In Cisco Data Center 2011-Texas, you hear a lot about the pursuit of Gold LEED certification for our new Texas Data Center 2 (DC2) facility. But while people who design and support buildings may be familiar with LEED, not all who design and support IT networks are. Here’s a quick primer and some thoughts on what LEED certification means to our IT organization.
What is LEED? The U.S. Green Building Council (USGBC) created the Leadership in Energy & Environmental Design (LEED) certification program to encourage planet-friendly choices in the design, construction, operation and maintenance of buildings. The program provides guidelines for green building projects of various types and offers certification at four levels: Certified, Silver, Gold and Platinum.
Is LEED the only certification program available? Worldwide there are many other certification programs, such as BREAAM in the U.K. and Green Star in Australia. The World Green Building Council (WGBC) and other international bodies support coordination between these programs and their standards. LEED is internationally recognized, with presence in the U.S., Canada, China, Brazil, Italy and India. As of August 2010, there were 35,350 LEED registered commercial projects across 50 U.S. states and 91 countries. In contrast, LEED had only certified 6,602 projects that represent 900 million square feet (83.6 million square meters) of certified building space.
Why is obtaining a LEED Gold certification so desirable? In comparison to the total registered projects, only about 7 percent have certified Gold, making this certification a distinctive achievement. Obtaining certification can offer several benefits to companies, including government incentives and potential carbon-trading monetization. But the key drivers are the rising costs of energy and a concern for human and planetary health. According to the Architecture 2030 website, the U.S. Energy Information Administration (EIA) reported that the building sector contributed the largest share (46.9 percent) of total U.S. carbon dioxide emissions produced in 2009. Buildings that are designed to meet LEED certification guidelines can help lower energy spending and carbon footprints. A USGBC 2008 study showed that on average, LEED-certified new construction buildings outperformed the U.S. national average in energy usage by 25 to 30 percent, with Gold and Platinum LEED-certified at 45 percent. The study also concluded that with increased focus on the measurement of results, this gap could widen.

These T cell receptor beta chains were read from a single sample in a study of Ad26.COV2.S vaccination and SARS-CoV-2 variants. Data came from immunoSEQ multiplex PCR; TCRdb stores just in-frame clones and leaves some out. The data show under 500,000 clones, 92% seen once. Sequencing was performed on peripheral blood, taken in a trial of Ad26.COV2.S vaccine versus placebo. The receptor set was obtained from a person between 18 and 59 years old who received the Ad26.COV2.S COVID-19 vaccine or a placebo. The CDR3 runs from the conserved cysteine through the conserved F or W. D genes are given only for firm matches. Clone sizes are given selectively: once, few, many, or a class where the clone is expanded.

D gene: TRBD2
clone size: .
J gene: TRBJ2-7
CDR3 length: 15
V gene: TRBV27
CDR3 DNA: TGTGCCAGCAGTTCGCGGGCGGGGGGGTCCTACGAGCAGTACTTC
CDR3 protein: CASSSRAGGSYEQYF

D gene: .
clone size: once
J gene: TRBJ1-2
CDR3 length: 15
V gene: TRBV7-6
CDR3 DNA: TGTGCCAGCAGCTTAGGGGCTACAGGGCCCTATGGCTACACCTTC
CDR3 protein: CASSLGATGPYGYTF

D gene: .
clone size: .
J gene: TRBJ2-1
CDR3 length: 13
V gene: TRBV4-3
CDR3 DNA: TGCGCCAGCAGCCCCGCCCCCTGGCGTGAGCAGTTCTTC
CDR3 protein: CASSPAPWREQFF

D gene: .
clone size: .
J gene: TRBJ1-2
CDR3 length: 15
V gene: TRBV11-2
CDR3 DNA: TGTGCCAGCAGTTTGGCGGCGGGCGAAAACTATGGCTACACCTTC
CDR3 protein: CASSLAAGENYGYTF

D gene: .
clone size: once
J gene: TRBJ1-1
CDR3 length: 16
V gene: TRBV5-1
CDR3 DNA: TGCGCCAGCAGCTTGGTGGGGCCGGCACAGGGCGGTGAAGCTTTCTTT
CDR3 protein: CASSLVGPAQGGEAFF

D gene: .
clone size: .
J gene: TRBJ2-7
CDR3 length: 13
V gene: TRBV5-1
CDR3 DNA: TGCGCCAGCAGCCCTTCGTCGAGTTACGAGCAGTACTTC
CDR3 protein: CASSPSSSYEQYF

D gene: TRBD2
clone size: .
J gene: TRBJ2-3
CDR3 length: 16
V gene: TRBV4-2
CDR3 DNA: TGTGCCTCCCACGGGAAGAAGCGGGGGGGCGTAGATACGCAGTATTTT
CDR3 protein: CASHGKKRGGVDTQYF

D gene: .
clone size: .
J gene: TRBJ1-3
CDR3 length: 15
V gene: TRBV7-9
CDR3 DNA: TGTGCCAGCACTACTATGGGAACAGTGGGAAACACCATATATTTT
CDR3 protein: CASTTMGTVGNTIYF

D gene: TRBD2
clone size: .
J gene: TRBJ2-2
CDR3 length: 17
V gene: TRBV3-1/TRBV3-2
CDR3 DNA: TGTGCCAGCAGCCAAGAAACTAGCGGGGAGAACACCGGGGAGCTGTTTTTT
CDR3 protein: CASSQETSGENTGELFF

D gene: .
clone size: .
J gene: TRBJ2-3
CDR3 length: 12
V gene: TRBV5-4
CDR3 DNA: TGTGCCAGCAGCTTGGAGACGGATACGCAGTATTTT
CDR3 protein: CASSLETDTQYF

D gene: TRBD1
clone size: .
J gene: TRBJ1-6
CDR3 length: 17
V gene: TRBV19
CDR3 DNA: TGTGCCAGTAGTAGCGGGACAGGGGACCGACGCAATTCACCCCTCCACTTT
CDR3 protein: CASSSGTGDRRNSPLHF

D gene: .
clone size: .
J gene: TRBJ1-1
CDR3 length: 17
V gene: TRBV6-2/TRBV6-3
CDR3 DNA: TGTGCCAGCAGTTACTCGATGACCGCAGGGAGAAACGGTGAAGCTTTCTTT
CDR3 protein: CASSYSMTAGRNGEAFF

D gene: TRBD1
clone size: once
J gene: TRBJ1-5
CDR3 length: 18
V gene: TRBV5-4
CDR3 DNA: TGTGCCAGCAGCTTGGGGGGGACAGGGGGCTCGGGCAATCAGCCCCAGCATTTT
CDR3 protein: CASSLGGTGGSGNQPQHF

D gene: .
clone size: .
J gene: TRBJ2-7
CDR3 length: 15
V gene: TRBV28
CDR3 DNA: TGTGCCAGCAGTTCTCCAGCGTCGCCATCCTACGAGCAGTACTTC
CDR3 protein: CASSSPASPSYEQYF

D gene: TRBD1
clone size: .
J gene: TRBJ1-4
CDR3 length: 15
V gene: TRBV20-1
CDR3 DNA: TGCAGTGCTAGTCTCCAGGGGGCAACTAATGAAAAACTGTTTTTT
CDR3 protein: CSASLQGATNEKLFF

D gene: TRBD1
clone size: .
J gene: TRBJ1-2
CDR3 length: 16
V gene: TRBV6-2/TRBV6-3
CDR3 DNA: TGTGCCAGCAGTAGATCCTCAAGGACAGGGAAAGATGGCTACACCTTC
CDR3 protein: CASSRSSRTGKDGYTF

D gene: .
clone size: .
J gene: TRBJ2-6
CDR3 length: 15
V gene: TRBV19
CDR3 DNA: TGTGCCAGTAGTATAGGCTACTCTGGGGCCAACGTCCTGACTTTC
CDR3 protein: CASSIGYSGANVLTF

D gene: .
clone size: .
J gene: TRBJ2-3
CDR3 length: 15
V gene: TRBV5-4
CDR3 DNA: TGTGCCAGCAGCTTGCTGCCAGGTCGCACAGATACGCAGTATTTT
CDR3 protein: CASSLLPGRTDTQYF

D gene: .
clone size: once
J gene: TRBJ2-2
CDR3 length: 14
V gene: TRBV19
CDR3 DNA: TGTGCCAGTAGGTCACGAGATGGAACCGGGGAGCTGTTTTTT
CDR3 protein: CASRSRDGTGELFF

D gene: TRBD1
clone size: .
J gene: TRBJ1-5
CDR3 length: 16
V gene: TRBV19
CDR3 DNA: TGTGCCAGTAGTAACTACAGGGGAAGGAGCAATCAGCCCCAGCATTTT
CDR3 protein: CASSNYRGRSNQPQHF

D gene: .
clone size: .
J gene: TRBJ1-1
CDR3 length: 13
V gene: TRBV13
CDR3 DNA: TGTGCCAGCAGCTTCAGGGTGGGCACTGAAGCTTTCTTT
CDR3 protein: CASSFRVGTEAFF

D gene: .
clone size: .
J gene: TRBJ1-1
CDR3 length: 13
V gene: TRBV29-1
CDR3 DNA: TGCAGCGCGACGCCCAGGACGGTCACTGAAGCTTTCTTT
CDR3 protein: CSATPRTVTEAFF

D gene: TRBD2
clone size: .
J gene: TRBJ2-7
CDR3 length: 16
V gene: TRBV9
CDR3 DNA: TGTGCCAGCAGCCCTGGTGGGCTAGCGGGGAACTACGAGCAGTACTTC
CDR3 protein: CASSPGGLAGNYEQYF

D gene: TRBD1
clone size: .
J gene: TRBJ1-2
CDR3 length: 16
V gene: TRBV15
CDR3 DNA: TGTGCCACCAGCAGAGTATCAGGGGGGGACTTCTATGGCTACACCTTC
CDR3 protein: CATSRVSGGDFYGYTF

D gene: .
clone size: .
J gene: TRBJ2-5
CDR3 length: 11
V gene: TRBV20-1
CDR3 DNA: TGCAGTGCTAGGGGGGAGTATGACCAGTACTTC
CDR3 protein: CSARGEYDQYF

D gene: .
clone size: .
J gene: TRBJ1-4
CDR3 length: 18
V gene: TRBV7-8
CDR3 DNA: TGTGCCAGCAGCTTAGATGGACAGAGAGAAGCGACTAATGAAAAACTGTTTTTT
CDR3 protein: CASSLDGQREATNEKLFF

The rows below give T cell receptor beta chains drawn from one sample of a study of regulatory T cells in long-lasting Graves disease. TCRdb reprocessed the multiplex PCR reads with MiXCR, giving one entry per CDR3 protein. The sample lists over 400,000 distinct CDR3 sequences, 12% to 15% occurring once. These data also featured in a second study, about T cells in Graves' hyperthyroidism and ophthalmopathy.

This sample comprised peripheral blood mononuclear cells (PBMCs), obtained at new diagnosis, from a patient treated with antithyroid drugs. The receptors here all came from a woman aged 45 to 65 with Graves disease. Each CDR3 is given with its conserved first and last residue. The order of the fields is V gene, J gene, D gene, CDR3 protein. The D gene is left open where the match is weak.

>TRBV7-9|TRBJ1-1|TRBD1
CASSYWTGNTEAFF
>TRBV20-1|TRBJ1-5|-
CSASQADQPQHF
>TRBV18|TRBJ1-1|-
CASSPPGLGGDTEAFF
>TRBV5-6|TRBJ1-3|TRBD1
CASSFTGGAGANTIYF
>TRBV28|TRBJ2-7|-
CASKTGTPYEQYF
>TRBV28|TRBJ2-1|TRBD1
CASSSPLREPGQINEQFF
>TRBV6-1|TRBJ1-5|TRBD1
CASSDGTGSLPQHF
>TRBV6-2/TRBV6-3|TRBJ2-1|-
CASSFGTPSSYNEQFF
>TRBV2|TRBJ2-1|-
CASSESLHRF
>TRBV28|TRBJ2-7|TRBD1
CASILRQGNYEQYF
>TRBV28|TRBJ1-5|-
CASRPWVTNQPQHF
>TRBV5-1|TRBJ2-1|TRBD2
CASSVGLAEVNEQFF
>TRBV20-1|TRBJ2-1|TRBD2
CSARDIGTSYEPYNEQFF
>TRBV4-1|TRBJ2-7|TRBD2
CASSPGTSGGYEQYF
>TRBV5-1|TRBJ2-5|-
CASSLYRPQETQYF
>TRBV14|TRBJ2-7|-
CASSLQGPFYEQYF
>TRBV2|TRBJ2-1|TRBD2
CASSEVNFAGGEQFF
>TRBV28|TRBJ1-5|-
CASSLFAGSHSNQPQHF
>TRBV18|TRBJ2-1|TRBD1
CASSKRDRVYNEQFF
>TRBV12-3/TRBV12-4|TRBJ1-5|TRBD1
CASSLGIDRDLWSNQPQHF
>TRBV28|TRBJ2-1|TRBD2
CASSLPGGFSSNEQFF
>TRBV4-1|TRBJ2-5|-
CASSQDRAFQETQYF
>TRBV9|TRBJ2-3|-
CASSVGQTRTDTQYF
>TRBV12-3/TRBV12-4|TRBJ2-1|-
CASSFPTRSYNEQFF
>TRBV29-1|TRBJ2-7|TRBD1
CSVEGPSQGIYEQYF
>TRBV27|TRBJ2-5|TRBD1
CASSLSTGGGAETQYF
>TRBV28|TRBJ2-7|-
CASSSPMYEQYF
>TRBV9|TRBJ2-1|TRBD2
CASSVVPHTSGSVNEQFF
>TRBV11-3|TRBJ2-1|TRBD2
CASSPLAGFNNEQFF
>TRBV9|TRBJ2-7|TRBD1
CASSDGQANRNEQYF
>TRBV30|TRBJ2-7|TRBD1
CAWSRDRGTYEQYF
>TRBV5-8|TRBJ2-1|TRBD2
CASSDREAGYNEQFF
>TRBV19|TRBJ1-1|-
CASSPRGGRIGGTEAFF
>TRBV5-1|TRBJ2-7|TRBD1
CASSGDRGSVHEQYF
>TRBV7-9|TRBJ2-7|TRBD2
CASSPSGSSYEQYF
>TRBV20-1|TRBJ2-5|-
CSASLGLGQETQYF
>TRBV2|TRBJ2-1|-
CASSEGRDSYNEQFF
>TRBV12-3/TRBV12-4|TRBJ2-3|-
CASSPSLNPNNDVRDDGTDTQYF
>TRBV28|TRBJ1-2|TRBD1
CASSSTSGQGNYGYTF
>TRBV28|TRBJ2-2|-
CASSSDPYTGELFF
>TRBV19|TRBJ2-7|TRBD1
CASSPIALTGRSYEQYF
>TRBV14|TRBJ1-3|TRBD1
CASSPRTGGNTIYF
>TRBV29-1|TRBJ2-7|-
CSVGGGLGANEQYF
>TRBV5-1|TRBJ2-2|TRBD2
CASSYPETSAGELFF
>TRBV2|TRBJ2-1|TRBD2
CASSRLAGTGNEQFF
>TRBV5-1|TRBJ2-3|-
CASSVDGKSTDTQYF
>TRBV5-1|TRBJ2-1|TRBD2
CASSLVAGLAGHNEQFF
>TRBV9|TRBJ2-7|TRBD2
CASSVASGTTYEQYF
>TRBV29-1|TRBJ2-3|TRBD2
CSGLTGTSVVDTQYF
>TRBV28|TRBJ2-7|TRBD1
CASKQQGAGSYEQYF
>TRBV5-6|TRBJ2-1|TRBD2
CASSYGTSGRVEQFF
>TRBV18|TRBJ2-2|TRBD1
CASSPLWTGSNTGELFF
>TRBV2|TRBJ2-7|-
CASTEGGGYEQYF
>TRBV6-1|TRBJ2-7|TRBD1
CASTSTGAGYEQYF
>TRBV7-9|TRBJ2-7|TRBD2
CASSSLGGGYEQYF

How does Cisco IT benefit from the certification of a building? Looking beyond LEED, Data Center 2011-Texas discusses our need to lower costs and our commitment to the environment to reduce our emissions by 25 percent. And while 2 percent of emissions come from the world’s communication and information technology, 46.9 percent come from the building sector. With these numbers, it’s clear that Cisco IT must partner closely with our Workplace Resources (WPR) team and explore global programs such as LEED to achieve our goals in a purpose-built data center facility like Texas DC2, or any other data center worldwide. In IT + Workplace Resources: Three Wins, we share some design innovations for Texas DC2 that are a result of this partnership. And if you’re curious about the process, Gold LEED Certification features members of our WPR team providing an inside look at our experience as we work towards this certification.
While we view certification as a goal, we know the real achievements will be our collaboration during its pursuit, the measured results of lowered costs and commitments met, and knowing we’ve done the right thing for the planet.